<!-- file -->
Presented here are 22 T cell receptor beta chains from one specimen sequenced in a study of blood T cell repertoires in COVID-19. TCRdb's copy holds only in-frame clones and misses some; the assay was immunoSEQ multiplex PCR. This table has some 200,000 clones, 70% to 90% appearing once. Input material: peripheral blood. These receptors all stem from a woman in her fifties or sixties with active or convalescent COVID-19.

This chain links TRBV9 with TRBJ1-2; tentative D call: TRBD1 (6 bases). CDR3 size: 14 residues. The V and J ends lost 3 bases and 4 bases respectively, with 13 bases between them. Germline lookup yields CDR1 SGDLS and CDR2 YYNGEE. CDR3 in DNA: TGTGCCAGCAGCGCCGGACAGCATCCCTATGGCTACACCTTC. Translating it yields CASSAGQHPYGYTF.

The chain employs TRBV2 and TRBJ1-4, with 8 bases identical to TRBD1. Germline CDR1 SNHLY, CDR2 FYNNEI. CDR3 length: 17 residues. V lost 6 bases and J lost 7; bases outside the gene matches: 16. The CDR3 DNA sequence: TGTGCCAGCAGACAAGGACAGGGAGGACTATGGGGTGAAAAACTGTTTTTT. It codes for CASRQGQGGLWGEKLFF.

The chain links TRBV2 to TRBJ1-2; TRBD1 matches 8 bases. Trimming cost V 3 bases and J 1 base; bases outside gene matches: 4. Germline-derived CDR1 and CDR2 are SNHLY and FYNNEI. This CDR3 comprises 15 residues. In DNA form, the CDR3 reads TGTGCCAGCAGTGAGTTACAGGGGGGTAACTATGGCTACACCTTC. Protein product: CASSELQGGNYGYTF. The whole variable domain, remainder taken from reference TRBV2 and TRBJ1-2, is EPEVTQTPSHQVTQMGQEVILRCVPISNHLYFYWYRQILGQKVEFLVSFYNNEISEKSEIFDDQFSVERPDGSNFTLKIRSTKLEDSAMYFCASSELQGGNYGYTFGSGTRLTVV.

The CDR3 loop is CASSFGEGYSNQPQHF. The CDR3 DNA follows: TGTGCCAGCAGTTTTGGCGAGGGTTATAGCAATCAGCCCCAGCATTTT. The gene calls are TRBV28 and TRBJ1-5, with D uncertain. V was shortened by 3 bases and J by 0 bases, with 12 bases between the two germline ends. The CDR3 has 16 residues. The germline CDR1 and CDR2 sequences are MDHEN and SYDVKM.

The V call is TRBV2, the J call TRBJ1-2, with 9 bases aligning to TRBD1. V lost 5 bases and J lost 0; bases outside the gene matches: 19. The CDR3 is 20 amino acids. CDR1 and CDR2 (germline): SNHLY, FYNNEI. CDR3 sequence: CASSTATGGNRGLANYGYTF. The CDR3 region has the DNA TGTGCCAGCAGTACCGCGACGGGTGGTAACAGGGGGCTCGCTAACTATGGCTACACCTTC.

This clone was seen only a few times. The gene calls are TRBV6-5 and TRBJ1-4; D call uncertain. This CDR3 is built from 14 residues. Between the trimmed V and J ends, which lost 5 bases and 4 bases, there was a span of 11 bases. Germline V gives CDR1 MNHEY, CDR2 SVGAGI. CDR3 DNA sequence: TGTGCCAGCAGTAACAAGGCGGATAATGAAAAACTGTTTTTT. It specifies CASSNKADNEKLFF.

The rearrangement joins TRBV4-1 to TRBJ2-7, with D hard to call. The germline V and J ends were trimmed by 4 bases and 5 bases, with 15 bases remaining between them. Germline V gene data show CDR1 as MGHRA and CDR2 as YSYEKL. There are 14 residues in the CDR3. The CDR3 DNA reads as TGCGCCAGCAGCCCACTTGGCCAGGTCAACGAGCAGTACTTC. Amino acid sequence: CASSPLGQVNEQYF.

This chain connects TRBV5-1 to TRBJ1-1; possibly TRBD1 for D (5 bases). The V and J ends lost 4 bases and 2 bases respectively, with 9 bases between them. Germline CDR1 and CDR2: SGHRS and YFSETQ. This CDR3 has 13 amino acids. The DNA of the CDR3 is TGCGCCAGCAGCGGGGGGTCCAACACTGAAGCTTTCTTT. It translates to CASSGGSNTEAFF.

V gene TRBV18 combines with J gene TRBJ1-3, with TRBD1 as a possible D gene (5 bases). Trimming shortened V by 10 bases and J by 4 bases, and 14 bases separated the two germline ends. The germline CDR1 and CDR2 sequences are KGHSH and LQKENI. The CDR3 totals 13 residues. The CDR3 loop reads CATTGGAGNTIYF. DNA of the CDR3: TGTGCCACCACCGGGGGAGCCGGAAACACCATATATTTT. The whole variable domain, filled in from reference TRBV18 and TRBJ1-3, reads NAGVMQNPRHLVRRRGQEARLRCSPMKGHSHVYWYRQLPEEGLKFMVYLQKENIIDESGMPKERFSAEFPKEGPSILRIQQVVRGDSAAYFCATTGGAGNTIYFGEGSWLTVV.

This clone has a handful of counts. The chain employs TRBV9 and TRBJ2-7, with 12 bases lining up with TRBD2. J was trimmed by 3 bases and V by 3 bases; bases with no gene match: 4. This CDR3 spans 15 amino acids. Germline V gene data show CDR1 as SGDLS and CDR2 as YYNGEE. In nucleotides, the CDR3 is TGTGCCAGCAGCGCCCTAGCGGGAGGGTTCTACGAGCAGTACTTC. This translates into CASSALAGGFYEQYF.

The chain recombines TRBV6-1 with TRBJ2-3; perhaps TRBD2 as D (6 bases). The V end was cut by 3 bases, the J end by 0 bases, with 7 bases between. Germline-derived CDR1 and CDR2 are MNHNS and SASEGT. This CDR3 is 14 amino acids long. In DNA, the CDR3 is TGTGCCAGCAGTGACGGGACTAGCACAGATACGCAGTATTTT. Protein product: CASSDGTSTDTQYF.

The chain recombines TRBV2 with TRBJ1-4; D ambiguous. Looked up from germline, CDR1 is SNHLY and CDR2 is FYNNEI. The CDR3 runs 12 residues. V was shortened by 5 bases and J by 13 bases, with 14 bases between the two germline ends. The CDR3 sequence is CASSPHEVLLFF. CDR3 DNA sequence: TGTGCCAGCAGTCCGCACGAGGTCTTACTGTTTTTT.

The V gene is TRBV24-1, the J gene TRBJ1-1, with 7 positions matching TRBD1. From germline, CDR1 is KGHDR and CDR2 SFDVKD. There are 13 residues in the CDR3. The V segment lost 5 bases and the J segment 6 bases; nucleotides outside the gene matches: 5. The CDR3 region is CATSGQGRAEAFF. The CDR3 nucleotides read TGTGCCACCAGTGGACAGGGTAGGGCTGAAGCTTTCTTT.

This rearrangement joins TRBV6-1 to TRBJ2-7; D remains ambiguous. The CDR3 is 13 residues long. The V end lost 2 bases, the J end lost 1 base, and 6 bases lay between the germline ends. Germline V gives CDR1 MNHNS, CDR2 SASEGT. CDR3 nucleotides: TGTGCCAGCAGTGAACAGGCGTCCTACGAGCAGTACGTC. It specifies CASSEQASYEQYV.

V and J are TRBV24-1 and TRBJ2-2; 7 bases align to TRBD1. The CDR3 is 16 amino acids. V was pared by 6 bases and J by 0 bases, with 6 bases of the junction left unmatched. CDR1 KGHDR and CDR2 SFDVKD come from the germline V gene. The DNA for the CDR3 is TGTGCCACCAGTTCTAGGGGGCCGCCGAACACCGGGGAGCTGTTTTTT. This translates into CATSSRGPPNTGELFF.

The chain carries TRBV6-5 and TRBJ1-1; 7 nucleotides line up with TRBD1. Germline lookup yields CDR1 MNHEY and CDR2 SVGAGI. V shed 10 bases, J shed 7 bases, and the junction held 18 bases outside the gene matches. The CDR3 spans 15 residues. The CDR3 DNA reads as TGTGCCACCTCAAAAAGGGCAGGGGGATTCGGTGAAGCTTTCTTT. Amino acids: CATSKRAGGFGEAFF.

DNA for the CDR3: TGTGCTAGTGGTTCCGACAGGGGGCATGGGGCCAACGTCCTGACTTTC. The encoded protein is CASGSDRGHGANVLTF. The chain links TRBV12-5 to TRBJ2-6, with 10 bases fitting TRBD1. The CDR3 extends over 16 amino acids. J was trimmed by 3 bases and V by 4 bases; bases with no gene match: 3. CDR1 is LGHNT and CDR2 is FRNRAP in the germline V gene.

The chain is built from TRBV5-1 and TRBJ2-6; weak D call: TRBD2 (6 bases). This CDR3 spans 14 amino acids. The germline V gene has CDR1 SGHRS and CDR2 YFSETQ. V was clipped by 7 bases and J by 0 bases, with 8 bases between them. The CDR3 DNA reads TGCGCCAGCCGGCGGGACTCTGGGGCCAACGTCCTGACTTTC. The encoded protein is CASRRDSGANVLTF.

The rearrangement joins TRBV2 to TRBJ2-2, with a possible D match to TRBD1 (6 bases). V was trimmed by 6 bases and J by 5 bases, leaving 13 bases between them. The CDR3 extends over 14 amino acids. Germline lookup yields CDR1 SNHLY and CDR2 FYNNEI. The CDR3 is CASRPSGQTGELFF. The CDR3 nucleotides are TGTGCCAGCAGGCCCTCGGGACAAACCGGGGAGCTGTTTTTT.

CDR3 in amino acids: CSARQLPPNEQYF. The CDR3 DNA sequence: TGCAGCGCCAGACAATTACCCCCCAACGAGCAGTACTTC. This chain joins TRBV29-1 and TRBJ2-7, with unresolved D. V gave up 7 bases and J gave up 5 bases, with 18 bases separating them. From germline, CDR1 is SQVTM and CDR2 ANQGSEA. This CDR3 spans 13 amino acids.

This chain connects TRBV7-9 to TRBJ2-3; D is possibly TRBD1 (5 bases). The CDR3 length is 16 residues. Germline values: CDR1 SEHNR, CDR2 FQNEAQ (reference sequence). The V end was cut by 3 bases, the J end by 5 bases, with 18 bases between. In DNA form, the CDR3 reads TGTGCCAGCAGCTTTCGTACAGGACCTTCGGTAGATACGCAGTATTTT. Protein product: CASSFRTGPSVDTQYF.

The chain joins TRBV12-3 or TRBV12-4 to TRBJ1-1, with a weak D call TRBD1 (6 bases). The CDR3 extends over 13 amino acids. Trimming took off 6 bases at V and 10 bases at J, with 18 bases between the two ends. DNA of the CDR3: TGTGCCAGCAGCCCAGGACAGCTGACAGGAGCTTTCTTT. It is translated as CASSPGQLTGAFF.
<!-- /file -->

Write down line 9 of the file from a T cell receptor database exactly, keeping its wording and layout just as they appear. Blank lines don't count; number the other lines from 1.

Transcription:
This chain connects TRBV5-1 to TRBJ1-1; possibly TRBD1 for D (5 bases). The V and J ends lost 4 bases and 2 bases respectively, with 9 bases between them. Germline CDR1 and CDR2: SGHRS and YFSETQ. This CDR3 has 13 amino acids. The DNA of the CDR3 is TGCGCCAGCAGCGGGGGGTCCAACACTGAAGCTTTCTTT. It translates to CASSGGSNTEAFF.